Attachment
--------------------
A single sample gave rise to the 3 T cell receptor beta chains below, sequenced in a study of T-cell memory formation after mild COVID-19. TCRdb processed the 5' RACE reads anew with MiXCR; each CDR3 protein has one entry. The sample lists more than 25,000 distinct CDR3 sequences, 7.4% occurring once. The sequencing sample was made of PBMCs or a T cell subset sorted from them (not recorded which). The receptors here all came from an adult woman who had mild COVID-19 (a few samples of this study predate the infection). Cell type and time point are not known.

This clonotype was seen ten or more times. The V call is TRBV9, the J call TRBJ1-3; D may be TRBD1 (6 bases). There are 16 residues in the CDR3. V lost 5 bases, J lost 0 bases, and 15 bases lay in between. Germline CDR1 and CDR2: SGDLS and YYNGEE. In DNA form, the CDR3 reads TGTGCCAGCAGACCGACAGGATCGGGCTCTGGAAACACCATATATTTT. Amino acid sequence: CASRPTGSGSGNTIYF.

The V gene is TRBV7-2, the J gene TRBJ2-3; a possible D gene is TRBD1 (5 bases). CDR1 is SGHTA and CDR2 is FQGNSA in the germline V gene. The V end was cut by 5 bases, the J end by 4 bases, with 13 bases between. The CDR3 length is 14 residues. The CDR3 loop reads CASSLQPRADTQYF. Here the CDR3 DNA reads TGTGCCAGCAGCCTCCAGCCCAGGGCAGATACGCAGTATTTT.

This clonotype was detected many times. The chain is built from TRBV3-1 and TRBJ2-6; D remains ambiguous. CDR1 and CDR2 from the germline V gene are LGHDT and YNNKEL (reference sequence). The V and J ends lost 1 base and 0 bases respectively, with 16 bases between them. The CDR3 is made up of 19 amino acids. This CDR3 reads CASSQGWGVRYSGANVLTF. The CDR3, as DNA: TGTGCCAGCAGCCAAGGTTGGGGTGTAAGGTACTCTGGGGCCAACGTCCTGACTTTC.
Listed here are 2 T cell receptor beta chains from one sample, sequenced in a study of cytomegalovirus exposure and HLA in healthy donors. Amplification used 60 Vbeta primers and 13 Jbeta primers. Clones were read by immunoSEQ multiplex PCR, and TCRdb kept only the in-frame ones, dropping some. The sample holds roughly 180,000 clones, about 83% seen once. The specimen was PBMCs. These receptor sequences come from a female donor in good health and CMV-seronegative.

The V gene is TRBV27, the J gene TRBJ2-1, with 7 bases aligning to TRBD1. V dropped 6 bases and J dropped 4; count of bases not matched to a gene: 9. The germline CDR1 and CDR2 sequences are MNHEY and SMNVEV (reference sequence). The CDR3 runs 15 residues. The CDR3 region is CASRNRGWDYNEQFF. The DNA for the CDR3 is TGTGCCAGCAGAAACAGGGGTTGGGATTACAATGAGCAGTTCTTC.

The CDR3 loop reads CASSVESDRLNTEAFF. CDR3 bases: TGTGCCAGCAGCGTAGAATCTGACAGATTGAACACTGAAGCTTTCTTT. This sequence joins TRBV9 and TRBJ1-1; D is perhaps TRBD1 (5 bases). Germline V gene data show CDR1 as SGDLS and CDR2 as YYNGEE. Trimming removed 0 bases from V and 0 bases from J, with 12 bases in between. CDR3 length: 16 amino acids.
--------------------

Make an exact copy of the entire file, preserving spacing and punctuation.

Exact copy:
A single sample gave rise to the 3 T cell receptor beta chains below, sequenced in a study of T-cell memory formation after mild COVID-19. TCRdb processed the 5' RACE reads anew with MiXCR; each CDR3 protein has one entry. The sample lists more than 25,000 distinct CDR3 sequences, 7.4% occurring once. The sequencing sample was made of PBMCs or a T cell subset sorted from them (not recorded which). The receptors here all came from an adult woman who had mild COVID-19 (a few samples of this study predate the infection). Cell type and time point are not known.

This clonotype was seen ten or more times. The V call is TRBV9, the J call TRBJ1-3; D may be TRBD1 (6 bases). There are 16 residues in the CDR3. V lost 5 bases, J lost 0 bases, and 15 bases lay in between. Germline CDR1 and CDR2: SGDLS and YYNGEE. In DNA form, the CDR3 reads TGTGCCAGCAGACCGACAGGATCGGGCTCTGGAAACACCATATATTTT. Amino acid sequence: CASRPTGSGSGNTIYF.

The V gene is TRBV7-2, the J gene TRBJ2-3; a possible D gene is TRBD1 (5 bases). CDR1 is SGHTA and CDR2 is FQGNSA in the germline V gene. The V end was cut by 5 bases, the J end by 4 bases, with 13 bases between. The CDR3 length is 14 residues. The CDR3 loop reads CASSLQPRADTQYF. Here the CDR3 DNA reads TGTGCCAGCAGCCTCCAGCCCAGGGCAGATACGCAGTATTTT.

This clonotype was detected many times. The chain is built from TRBV3-1 and TRBJ2-6; D remains ambiguous. CDR1 and CDR2 from the germline V gene are LGHDT and YNNKEL (reference sequence). The V and J ends lost 1 base and 0 bases respectively, with 16 bases between them. The CDR3 is made up of 19 amino acids. This CDR3 reads CASSQGWGVRYSGANVLTF. The CDR3, as DNA: TGTGCCAGCAGCCAAGGTTGGGGTGTAAGGTACTCTGGGGCCAACGTCCTGACTTTC.
Listed here are 2 T cell receptor beta chains from one sample, sequenced in a study of cytomegalovirus exposure and HLA in healthy donors. Amplification used 60 Vbeta primers and 13 Jbeta primers. Clones were read by immunoSEQ multiplex PCR, and TCRdb kept only the in-frame ones, dropping some. The sample holds roughly 180,000 clones, about 83% seen once. The specimen was PBMCs. These receptor sequences come from a female donor in good health and CMV-seronegative.

The V gene is TRBV27, the J gene TRBJ2-1, with 7 bases aligning to TRBD1. V dropped 6 bases and J dropped 4; count of bases not matched to a gene: 9. The germline CDR1 and CDR2 sequences are MNHEY and SMNVEV (reference sequence). The CDR3 runs 15 residues. The CDR3 region is CASRNRGWDYNEQFF. The DNA for the CDR3 is TGTGCCAGCAGAAACAGGGGTTGGGATTACAATGAGCAGTTCTTC.

The CDR3 loop reads CASSVESDRLNTEAFF. CDR3 bases: TGTGCCAGCAGCGTAGAATCTGACAGATTGAACACTGAAGCTTTCTTT. This sequence joins TRBV9 and TRBJ1-1; D is perhaps TRBD1 (5 bases). Germline V gene data show CDR1 as SGDLS and CDR2 as YYNGEE. Trimming removed 0 bases from V and 0 bases from J, with 12 bases in between. CDR3 length: 16 amino acids.